6. You were making a joke weren't you? The police are not going to do anything about a bent bike. Couriers have learned to get the money up front. It's a common problem for them, and a common solution to demand the money. Bryant would know that. It never was going slow. Bryant floored it and his tires were squealing all the way across Bloor, with the guy hanging on, shoes making sparks on the pavement. I used to like Bryant, arrogant puppy that he is, but this is truly sick, imo. How could anyone do that to a person? There was help available. You can't kill someone just because he *might* punch you. Don't worry: Bryant will get off with a slap on the wrist ... but he shouldn't. He got to spend a night in jail, anyway. I'll bet he's wishing today that he had just taken a punch instead, and given the guy the money for a new wheel.
  7. “I find that the claimant would stand out like a ‘sore thumb’ due to his colour in any part of the country,” tribunal panel chair William Davis said in his decision to grant Huntley refugee status. How does he know that ... "in any part of the country". I think the panel went a little overboard with their comments. Lookit mrcan jumpin all over hisself to welcome immigrants ... as long as they are WHITE (and preferably racist). Gee, I wonder if this dude and the other one were involved in drugs or anything criminal? That could account for them getting harassed. Nobody else wonder about that? I think more thought is needed on this. Do we accept all refugees who are subject to persecution, even if it's because they are criminals? Not saying these guys are ... but how do we know? Seems like a pretty open door. Not surprised that the usual anti-immigrant crowd are giving this guy a pass: Just proves again that anti-immigrant attitudes in Canada are largely due to white supremacist thinking.
  8. I don't believe they do when they are incarcerated. As is is fine with me. oops ... i'm wrong: Supreme Court says they can. http://www.ctv.ca/servlet/ArticleNews/stor...006&no_ads= 2006: This is the second time federal prisoners have been allowed to vote since the Supreme Court struck down part of the Elections Act in 2002. It had been challenged under the charter of rights by a convicted murderer. The court said voting could teach inmates democratic values and social responsibility. Shane Shoemaker, serving a life sentence for first-degree murder at Edmonton Institution, agrees. He and other inmates at the maximum-security prison have been following the campaign on TV in their cells. There are no election posters on the walls. No candidates have come to door-knock. "Most guys in prison feel like outcasts. Voting is kind of a big thing," says Shoemaker, 30, who hails from Calgary. "You feel like you are contributing to society." Shoemaker, who is into the eighth year of his sentence, says most inmates plan to vote for any party other than the Conservatives.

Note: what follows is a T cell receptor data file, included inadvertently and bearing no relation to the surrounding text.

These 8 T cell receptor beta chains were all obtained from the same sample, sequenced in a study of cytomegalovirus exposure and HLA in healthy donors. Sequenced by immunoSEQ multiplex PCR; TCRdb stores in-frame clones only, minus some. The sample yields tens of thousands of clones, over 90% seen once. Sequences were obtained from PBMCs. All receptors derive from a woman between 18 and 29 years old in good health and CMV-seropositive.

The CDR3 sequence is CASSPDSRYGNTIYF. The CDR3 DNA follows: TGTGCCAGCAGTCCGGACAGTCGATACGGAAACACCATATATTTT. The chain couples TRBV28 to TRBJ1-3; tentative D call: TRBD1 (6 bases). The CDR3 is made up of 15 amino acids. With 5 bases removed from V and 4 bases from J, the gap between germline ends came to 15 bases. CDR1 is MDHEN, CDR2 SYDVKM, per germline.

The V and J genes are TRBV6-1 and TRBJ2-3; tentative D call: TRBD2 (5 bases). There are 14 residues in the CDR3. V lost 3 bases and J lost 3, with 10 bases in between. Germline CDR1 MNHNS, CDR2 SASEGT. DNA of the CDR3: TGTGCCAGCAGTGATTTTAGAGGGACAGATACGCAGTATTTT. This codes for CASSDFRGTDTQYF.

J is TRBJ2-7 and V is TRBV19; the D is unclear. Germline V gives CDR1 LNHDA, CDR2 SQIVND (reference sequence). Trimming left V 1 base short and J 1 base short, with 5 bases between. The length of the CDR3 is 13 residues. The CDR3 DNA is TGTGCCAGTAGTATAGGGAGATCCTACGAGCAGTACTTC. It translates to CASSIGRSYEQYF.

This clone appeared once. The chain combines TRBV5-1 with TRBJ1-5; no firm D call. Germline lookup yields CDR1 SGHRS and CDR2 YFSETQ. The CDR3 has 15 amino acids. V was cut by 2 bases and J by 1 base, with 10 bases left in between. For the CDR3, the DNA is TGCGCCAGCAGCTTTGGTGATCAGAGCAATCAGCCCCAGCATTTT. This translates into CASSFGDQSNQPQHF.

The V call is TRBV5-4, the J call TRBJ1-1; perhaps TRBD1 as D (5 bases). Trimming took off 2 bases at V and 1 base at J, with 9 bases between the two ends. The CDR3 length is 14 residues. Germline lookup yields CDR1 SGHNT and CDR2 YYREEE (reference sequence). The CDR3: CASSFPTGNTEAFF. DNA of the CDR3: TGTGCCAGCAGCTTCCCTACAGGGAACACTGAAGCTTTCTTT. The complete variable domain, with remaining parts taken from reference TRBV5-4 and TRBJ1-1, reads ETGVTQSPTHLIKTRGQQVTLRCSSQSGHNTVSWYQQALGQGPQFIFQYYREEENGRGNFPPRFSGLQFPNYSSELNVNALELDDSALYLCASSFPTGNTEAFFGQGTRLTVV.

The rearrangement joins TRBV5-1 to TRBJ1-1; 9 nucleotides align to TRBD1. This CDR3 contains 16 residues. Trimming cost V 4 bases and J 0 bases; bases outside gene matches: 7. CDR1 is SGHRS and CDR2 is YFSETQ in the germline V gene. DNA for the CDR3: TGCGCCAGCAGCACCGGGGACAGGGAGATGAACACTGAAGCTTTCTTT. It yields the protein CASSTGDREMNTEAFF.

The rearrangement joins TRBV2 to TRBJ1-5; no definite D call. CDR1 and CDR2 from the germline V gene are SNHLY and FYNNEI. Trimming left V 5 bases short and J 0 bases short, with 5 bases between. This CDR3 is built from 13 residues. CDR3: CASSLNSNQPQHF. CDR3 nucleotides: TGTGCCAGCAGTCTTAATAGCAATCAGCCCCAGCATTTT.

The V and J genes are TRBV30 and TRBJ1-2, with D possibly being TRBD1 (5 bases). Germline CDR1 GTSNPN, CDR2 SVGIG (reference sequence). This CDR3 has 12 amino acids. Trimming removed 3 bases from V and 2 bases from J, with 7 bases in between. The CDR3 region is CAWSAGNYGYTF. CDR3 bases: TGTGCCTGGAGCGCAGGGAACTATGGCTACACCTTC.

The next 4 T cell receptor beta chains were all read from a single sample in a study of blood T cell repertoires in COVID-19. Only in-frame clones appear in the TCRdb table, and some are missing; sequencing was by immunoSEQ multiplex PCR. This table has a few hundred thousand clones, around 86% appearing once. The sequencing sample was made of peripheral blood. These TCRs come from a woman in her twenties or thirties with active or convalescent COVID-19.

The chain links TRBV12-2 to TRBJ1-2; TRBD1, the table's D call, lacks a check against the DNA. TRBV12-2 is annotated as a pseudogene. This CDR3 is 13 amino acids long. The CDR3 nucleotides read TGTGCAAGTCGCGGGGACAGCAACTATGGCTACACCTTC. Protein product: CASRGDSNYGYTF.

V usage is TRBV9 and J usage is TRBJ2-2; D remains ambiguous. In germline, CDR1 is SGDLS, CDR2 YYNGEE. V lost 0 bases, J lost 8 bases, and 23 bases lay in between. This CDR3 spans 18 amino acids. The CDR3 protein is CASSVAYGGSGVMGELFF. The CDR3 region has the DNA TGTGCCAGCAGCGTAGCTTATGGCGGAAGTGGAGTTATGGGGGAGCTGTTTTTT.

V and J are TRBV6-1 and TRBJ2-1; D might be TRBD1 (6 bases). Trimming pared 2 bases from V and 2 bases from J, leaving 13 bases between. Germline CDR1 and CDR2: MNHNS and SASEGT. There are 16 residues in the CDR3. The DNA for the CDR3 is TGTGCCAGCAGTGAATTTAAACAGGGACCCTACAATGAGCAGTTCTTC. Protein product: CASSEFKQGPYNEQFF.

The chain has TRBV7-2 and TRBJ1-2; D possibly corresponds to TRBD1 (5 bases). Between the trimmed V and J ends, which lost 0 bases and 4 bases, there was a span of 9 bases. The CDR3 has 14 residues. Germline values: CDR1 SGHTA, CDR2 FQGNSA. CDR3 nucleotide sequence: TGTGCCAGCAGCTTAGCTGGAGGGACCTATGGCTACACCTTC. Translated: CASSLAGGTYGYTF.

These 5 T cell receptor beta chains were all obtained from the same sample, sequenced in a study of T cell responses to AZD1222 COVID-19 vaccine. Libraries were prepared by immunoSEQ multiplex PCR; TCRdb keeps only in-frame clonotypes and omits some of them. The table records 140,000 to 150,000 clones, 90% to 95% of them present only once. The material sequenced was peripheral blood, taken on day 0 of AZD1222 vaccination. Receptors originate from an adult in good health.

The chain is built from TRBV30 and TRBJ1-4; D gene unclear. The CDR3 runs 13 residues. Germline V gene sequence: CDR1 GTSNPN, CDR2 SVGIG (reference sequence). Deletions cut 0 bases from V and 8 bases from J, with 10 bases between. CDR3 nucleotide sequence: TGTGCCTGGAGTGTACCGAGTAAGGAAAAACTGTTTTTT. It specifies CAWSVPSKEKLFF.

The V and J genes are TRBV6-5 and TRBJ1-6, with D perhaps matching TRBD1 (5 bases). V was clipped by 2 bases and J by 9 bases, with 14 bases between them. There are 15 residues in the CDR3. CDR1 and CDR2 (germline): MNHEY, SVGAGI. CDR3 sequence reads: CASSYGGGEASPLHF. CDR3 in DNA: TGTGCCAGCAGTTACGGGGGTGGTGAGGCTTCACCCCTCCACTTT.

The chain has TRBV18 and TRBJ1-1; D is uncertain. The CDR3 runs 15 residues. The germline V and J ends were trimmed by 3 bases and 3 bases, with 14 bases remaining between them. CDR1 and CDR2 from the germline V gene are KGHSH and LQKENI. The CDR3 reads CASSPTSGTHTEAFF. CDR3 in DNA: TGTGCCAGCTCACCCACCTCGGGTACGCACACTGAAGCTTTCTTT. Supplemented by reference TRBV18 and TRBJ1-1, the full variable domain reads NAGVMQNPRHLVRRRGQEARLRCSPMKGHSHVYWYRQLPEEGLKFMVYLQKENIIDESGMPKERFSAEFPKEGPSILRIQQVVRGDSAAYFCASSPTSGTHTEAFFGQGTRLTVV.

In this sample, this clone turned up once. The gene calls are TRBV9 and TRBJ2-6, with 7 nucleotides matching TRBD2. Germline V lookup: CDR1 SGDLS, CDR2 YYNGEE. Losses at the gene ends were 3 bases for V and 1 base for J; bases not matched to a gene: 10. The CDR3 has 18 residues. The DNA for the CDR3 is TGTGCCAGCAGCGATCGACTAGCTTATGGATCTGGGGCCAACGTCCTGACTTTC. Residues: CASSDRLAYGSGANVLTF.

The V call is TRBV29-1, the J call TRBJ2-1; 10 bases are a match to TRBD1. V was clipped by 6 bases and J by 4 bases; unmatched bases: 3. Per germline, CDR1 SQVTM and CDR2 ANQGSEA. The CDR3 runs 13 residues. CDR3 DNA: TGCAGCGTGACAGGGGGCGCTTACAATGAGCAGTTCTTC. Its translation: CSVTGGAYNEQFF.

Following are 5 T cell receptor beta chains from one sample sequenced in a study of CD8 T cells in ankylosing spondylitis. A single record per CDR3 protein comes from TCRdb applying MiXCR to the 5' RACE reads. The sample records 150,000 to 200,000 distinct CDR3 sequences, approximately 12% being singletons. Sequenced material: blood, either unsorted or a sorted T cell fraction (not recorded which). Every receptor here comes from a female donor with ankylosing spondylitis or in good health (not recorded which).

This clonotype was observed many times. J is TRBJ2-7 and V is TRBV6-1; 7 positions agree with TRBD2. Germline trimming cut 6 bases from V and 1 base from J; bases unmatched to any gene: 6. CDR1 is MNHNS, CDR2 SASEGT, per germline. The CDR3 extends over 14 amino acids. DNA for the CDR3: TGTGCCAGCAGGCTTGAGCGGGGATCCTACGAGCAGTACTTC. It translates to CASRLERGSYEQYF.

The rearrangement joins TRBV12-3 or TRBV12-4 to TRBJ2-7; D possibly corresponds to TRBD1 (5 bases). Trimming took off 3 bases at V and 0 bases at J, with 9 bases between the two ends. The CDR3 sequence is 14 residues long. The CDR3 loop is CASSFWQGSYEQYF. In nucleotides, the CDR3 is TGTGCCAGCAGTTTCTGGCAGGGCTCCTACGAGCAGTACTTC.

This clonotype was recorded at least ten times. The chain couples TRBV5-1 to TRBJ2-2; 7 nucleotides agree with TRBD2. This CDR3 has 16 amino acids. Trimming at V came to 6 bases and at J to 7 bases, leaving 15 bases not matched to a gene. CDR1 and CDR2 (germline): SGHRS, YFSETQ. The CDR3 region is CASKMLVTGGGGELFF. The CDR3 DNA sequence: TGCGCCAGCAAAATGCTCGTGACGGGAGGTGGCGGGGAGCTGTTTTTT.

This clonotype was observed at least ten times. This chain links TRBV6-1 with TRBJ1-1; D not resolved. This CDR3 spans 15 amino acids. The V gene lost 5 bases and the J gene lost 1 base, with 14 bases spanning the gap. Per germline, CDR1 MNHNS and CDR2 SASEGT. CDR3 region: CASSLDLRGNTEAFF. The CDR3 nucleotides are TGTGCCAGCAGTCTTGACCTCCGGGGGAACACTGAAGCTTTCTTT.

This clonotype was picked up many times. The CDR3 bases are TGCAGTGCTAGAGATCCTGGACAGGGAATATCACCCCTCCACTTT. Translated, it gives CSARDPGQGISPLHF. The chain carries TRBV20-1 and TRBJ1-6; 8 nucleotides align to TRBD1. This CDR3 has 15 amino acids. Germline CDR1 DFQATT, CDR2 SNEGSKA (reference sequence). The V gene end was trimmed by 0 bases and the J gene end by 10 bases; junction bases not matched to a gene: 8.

9. Sorry pliny. my mistake. However, I agree with small c.
  10. It looks like everyone is claiming the first!
  11. Link? Never mind ... http://www.voanews.com/english/archive/200...07f60322f70603e North Dakota Is Home to First U.S. Mosque And sometime around 1929 or 1930, when they realized they would be staying in North Dakota, working as farmers and raising their families here, the Lebanese community decided to build a mosque. I guess you are right about being first, though not the location.
  12. We won't ever know all the facts, and regardless of 'self defence', frankly, I can't comprehend how someone could do that to another person. period. I do believe he could have deescalated the situation without that. He says he's "innocent" of "the more serious charges" which means he'll take a plea bargain, I expect. If convicted of the most serious charge, criminal negligence causing death, racers can face life in prison. But, Taylor said that almost never happens. "To my knowledge, there isn't (a convicted street racer) who has served more than five months in jail," he said. In November 2000, street racers in Vancouver killed 51-year-old Irene Thorpe, a pedestrian, and were convicted of criminal negligence causing death The two teens involved, Sukvir Singh Khosa and Bahadur Singh Bhalru, were given conditional sentences of two years less a day and placed under house arrest — a sentence that provoked outrage in most of the country.